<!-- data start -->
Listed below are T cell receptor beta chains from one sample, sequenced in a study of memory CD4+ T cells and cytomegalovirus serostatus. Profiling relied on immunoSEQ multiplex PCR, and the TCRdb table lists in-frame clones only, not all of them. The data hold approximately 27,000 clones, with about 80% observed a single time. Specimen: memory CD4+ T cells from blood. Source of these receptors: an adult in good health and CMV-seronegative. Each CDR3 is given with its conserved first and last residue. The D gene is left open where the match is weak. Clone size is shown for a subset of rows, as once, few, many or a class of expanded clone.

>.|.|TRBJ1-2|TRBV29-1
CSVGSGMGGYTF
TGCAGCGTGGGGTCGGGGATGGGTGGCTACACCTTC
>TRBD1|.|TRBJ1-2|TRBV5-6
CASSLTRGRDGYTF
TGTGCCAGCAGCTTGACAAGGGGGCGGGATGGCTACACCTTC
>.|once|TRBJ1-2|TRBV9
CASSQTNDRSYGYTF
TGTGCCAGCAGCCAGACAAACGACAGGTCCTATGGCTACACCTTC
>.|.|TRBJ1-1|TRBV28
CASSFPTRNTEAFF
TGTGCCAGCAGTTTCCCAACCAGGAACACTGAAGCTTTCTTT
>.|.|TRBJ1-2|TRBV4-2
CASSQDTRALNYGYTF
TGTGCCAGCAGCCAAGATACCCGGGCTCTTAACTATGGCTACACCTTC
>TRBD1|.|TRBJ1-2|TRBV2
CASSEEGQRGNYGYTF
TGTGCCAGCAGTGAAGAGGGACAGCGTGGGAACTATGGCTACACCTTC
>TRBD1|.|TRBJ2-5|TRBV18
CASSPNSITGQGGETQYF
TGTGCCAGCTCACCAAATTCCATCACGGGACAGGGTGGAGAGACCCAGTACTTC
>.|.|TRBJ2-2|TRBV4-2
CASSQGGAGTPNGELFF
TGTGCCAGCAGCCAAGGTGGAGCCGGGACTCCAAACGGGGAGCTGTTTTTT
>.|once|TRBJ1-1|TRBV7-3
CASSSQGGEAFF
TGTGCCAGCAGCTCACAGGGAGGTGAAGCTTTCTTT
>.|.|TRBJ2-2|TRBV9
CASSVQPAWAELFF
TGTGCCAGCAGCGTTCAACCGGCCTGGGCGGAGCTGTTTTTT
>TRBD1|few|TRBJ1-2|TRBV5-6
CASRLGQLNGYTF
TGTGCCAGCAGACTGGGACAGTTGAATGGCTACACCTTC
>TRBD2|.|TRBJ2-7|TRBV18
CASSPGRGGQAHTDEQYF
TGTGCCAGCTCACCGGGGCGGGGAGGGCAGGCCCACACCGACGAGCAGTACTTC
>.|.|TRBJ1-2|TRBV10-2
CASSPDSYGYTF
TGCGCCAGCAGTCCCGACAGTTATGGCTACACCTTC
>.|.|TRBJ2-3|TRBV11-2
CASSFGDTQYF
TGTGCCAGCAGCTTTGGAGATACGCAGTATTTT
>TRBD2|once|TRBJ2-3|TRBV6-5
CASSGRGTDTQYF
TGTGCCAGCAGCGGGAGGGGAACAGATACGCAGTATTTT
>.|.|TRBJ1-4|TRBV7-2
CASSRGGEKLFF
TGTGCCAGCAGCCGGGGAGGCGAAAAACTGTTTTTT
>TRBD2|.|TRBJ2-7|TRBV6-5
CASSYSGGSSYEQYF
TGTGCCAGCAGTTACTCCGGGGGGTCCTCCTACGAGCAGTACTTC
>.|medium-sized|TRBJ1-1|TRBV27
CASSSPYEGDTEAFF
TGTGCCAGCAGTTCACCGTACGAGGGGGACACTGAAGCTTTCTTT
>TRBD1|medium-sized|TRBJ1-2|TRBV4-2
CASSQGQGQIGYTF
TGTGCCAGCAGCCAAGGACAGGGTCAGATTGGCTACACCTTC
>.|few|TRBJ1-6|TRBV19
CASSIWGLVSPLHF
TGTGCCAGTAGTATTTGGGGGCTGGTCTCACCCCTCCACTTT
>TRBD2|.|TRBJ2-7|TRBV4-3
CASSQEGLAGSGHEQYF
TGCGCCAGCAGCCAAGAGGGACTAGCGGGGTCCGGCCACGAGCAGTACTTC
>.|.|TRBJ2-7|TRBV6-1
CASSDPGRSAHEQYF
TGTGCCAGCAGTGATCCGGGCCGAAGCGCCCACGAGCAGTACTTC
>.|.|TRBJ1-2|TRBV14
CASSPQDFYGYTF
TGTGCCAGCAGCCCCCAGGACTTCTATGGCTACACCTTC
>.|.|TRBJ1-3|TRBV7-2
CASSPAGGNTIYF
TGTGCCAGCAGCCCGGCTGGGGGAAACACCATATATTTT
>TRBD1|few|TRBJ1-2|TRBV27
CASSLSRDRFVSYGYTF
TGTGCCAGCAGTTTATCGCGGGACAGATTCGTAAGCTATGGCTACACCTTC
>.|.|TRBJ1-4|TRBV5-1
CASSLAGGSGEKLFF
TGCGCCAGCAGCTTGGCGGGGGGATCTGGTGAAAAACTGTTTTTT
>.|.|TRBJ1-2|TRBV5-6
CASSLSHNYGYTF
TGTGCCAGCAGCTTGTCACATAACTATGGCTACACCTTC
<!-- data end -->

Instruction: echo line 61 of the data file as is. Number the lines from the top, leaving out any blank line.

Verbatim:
TGTGCCAGTAGTATTTGGGGGCTGGTCTCACCCCTCCACTTT